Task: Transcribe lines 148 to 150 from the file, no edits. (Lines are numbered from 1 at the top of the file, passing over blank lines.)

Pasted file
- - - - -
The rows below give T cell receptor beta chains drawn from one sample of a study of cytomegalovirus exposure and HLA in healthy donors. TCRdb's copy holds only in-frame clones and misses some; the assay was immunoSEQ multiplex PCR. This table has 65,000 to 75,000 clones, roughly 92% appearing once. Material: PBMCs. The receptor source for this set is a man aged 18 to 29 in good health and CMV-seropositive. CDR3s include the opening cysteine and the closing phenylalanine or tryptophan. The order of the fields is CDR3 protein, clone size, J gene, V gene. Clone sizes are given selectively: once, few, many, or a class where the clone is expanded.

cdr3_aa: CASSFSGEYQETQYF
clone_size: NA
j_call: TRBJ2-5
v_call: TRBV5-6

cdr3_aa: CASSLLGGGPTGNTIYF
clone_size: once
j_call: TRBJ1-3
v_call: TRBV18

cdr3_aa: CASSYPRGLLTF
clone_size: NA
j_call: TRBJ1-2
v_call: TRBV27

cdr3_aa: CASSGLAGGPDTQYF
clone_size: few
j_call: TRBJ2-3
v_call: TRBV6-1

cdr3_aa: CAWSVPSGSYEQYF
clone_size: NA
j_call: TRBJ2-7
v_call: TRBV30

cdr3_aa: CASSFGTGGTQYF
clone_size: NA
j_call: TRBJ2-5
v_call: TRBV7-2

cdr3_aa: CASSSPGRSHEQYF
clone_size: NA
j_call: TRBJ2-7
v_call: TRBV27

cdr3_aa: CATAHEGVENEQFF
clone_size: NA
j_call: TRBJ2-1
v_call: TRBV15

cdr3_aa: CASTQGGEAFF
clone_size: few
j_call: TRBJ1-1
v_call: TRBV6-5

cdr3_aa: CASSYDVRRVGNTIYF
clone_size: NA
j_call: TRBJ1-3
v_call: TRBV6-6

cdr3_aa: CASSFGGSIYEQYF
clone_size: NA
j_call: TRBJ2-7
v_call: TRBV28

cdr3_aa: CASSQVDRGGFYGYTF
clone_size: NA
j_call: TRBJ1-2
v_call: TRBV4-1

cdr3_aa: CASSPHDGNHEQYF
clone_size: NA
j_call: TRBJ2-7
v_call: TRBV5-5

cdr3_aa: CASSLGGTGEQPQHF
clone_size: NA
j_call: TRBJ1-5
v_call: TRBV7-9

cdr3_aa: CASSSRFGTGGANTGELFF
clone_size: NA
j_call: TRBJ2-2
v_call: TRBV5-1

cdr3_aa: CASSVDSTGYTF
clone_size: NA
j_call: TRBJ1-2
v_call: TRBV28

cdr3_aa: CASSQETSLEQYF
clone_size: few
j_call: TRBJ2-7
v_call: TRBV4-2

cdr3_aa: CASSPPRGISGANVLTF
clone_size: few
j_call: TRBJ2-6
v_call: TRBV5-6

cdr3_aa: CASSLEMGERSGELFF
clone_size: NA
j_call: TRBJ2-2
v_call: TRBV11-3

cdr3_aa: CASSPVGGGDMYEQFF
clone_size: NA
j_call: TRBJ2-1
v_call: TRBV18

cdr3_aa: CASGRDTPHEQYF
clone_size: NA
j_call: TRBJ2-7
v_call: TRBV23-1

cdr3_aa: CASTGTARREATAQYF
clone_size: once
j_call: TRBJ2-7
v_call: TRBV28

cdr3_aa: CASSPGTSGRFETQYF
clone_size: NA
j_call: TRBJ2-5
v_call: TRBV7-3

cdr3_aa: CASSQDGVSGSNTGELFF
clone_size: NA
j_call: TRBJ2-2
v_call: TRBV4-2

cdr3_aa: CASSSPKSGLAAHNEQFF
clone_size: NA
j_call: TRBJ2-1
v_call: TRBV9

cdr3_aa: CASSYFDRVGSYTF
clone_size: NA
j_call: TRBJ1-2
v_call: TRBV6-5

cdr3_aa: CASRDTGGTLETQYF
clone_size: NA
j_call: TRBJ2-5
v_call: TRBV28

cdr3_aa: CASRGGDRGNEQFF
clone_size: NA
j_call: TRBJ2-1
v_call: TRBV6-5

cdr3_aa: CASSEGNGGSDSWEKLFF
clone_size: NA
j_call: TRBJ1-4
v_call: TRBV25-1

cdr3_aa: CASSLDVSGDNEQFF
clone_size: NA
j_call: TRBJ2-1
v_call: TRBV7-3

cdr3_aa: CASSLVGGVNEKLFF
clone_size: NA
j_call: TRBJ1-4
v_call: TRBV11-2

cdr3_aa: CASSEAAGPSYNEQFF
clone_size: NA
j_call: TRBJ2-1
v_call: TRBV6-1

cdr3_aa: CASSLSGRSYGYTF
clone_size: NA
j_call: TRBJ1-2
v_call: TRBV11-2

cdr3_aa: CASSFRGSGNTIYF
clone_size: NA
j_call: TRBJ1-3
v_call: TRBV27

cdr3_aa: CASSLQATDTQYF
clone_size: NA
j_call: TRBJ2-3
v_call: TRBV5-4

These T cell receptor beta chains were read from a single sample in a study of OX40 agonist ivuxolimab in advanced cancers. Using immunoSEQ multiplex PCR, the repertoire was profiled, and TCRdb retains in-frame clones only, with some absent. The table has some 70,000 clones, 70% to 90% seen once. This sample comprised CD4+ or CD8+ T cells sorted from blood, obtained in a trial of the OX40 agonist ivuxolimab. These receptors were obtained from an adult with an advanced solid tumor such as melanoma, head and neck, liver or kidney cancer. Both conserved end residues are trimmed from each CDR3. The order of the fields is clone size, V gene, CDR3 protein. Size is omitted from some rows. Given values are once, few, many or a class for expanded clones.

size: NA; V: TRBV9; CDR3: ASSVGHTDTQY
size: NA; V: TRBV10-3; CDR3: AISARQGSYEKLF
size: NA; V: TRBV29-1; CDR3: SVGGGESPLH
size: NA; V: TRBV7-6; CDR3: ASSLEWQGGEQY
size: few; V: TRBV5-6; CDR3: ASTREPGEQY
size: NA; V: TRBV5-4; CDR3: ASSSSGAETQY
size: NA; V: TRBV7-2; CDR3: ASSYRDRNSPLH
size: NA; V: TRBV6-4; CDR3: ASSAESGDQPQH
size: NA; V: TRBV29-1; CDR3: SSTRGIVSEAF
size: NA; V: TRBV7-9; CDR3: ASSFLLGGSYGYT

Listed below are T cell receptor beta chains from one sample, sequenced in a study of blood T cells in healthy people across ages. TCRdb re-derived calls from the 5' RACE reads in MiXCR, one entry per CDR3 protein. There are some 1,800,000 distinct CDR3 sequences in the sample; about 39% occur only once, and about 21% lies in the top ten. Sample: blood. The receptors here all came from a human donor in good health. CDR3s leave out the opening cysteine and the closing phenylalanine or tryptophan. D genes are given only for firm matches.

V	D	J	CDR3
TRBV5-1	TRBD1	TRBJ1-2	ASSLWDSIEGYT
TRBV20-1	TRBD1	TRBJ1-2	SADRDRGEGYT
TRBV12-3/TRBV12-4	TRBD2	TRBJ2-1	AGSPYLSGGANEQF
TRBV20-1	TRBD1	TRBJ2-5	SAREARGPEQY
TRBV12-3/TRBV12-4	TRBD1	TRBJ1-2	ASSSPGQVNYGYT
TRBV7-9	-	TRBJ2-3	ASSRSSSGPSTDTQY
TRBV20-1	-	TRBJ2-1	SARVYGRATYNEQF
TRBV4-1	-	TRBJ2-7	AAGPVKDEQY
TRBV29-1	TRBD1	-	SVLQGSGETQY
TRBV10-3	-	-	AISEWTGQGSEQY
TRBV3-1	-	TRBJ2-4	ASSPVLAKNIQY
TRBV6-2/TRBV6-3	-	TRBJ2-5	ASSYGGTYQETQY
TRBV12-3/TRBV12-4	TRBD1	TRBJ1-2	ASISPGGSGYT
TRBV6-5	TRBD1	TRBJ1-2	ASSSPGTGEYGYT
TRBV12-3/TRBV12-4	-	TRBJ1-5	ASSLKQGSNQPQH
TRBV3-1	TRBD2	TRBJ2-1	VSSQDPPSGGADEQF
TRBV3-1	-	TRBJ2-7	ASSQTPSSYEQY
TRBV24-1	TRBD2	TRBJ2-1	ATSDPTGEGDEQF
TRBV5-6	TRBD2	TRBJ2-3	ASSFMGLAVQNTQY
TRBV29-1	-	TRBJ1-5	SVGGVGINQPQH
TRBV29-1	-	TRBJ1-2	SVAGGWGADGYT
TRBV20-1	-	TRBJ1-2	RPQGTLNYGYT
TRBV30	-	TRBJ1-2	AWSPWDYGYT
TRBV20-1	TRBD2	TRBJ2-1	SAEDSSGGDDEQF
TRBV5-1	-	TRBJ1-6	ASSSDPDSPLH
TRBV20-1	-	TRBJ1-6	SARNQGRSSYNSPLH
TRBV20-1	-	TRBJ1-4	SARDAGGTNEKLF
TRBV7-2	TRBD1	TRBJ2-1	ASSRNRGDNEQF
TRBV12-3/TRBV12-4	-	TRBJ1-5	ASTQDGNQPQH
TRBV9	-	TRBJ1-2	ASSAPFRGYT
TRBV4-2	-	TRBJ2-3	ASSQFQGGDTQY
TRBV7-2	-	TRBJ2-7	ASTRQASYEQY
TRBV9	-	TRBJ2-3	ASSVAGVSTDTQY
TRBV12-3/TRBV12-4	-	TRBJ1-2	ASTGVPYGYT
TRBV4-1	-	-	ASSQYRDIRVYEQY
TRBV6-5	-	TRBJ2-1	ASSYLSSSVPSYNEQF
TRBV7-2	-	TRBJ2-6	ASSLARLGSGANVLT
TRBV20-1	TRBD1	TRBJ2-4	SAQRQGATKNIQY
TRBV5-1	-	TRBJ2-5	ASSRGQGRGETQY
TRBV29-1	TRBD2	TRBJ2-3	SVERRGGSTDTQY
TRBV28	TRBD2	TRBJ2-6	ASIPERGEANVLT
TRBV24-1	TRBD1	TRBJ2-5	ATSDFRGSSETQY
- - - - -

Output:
size: NA; V: TRBV5-4; CDR3: ASSSSGAETQY
size: NA; V: TRBV7-2; CDR3: ASSYRDRNSPLH
size: NA; V: TRBV6-4; CDR3: ASSAESGDQPQH